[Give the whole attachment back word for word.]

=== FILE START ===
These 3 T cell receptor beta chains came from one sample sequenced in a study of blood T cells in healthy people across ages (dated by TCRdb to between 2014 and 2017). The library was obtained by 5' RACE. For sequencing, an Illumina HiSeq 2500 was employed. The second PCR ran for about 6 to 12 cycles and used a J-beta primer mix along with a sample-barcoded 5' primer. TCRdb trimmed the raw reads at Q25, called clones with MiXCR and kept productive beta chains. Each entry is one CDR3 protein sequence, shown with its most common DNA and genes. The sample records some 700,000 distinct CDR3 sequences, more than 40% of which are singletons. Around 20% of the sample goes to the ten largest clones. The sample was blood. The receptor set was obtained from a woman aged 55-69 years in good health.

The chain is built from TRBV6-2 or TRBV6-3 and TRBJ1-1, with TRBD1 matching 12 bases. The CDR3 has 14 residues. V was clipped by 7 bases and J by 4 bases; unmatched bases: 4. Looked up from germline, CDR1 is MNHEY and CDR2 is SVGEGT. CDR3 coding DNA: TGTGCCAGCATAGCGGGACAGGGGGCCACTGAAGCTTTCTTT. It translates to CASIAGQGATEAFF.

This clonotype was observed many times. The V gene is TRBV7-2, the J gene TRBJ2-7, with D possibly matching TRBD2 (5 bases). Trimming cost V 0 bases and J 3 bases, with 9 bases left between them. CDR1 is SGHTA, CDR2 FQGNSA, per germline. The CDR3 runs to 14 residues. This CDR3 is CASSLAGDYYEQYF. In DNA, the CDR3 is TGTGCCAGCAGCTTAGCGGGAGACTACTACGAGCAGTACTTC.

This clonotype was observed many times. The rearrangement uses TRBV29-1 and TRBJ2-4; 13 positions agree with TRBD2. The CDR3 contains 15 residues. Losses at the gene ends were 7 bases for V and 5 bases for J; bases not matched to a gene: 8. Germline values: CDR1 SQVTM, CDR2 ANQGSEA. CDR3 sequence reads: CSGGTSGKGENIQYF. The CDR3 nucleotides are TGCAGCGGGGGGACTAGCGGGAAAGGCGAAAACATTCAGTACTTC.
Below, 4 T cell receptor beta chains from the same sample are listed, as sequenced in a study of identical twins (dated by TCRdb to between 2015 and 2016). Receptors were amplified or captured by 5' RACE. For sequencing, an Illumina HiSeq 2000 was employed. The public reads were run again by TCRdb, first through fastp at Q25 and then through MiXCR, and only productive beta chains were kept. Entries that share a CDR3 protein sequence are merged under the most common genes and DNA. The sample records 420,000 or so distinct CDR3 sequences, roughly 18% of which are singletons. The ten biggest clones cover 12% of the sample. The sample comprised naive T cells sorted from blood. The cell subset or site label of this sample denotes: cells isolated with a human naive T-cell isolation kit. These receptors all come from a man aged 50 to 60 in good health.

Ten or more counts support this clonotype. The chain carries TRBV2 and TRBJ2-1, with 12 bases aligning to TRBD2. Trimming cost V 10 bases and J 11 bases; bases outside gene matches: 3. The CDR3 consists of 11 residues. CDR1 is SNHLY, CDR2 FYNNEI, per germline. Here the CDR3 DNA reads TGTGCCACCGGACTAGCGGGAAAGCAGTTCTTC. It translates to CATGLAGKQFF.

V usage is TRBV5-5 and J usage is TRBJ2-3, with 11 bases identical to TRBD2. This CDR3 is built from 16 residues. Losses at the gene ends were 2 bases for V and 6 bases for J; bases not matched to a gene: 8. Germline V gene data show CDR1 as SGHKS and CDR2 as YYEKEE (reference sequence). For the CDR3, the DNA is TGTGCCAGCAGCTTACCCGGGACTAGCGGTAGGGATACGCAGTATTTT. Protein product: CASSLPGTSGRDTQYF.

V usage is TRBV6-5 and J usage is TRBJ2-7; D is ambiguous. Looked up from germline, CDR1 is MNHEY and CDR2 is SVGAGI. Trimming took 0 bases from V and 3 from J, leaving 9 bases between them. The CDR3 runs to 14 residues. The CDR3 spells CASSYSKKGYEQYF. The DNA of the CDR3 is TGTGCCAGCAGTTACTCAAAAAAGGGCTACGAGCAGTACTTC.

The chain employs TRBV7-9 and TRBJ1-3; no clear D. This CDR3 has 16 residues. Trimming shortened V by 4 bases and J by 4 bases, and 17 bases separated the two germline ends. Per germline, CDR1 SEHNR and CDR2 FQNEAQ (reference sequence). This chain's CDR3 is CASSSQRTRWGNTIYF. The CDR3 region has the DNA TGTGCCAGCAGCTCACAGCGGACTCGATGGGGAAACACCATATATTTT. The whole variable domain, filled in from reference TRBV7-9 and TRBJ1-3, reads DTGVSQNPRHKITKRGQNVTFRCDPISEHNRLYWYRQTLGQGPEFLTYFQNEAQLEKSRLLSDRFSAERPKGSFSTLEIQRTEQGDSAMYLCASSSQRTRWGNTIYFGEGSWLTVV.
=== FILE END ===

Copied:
These 3 T cell receptor beta chains came from one sample sequenced in a study of blood T cells in healthy people across ages (dated by TCRdb to between 2014 and 2017). The library was obtained by 5' RACE. For sequencing, an Illumina HiSeq 2500 was employed. The second PCR ran for about 6 to 12 cycles and used a J-beta primer mix along with a sample-barcoded 5' primer. TCRdb trimmed the raw reads at Q25, called clones with MiXCR and kept productive beta chains. Each entry is one CDR3 protein sequence, shown with its most common DNA and genes. The sample records some 700,000 distinct CDR3 sequences, more than 40% of which are singletons. Around 20% of the sample goes to the ten largest clones. The sample was blood. The receptor set was obtained from a woman aged 55-69 years in good health.

The chain is built from TRBV6-2 or TRBV6-3 and TRBJ1-1, with TRBD1 matching 12 bases. The CDR3 has 14 residues. V was clipped by 7 bases and J by 4 bases; unmatched bases: 4. Looked up from germline, CDR1 is MNHEY and CDR2 is SVGEGT. CDR3 coding DNA: TGTGCCAGCATAGCGGGACAGGGGGCCACTGAAGCTTTCTTT. It translates to CASIAGQGATEAFF.

This clonotype was observed many times. The V gene is TRBV7-2, the J gene TRBJ2-7, with D possibly matching TRBD2 (5 bases). Trimming cost V 0 bases and J 3 bases, with 9 bases left between them. CDR1 is SGHTA, CDR2 FQGNSA, per germline. The CDR3 runs to 14 residues. This CDR3 is CASSLAGDYYEQYF. In DNA, the CDR3 is TGTGCCAGCAGCTTAGCGGGAGACTACTACGAGCAGTACTTC.

This clonotype was observed many times. The rearrangement uses TRBV29-1 and TRBJ2-4; 13 positions agree with TRBD2. The CDR3 contains 15 residues. Losses at the gene ends were 7 bases for V and 5 bases for J; bases not matched to a gene: 8. Germline values: CDR1 SQVTM, CDR2 ANQGSEA. CDR3 sequence reads: CSGGTSGKGENIQYF. The CDR3 nucleotides are TGCAGCGGGGGGACTAGCGGGAAAGGCGAAAACATTCAGTACTTC.
Below, 4 T cell receptor beta chains from the same sample are listed, as sequenced in a study of identical twins (dated by TCRdb to between 2015 and 2016). Receptors were amplified or captured by 5' RACE. For sequencing, an Illumina HiSeq 2000 was employed. The public reads were run again by TCRdb, first through fastp at Q25 and then through MiXCR, and only productive beta chains were kept. Entries that share a CDR3 protein sequence are merged under the most common genes and DNA. The sample records 420,000 or so distinct CDR3 sequences, roughly 18% of which are singletons. The ten biggest clones cover 12% of the sample. The sample comprised naive T cells sorted from blood. The cell subset or site label of this sample denotes: cells isolated with a human naive T-cell isolation kit. These receptors all come from a man aged 50 to 60 in good health.

Ten or more counts support this clonotype. The chain carries TRBV2 and TRBJ2-1, with 12 bases aligning to TRBD2. Trimming cost V 10 bases and J 11 bases; bases outside gene matches: 3. The CDR3 consists of 11 residues. CDR1 is SNHLY, CDR2 FYNNEI, per germline. Here the CDR3 DNA reads TGTGCCACCGGACTAGCGGGAAAGCAGTTCTTC. It translates to CATGLAGKQFF.

V usage is TRBV5-5 and J usage is TRBJ2-3, with 11 bases identical to TRBD2. This CDR3 is built from 16 residues. Losses at the gene ends were 2 bases for V and 6 bases for J; bases not matched to a gene: 8. Germline V gene data show CDR1 as SGHKS and CDR2 as YYEKEE (reference sequence). For the CDR3, the DNA is TGTGCCAGCAGCTTACCCGGGACTAGCGGTAGGGATACGCAGTATTTT. Protein product: CASSLPGTSGRDTQYF.

V usage is TRBV6-5 and J usage is TRBJ2-7; D is ambiguous. Looked up from germline, CDR1 is MNHEY and CDR2 is SVGAGI. Trimming took 0 bases from V and 3 from J, leaving 9 bases between them. The CDR3 runs to 14 residues. The CDR3 spells CASSYSKKGYEQYF. The DNA of the CDR3 is TGTGCCAGCAGTTACTCAAAAAAGGGCTACGAGCAGTACTTC.

The chain employs TRBV7-9 and TRBJ1-3; no clear D. This CDR3 has 16 residues. Trimming shortened V by 4 bases and J by 4 bases, and 17 bases separated the two germline ends. Per germline, CDR1 SEHNR and CDR2 FQNEAQ (reference sequence). This chain's CDR3 is CASSSQRTRWGNTIYF. The CDR3 region has the DNA TGTGCCAGCAGCTCACAGCGGACTCGATGGGGAAACACCATATATTTT. The whole variable domain, filled in from reference TRBV7-9 and TRBJ1-3, reads DTGVSQNPRHKITKRGQNVTFRCDPISEHNRLYWYRQTLGQGPEFLTYFQNEAQLEKSRLLSDRFSAERPKGSFSTLEIQRTEQGDSAMYLCASSSQRTRWGNTIYFGEGSWLTVV.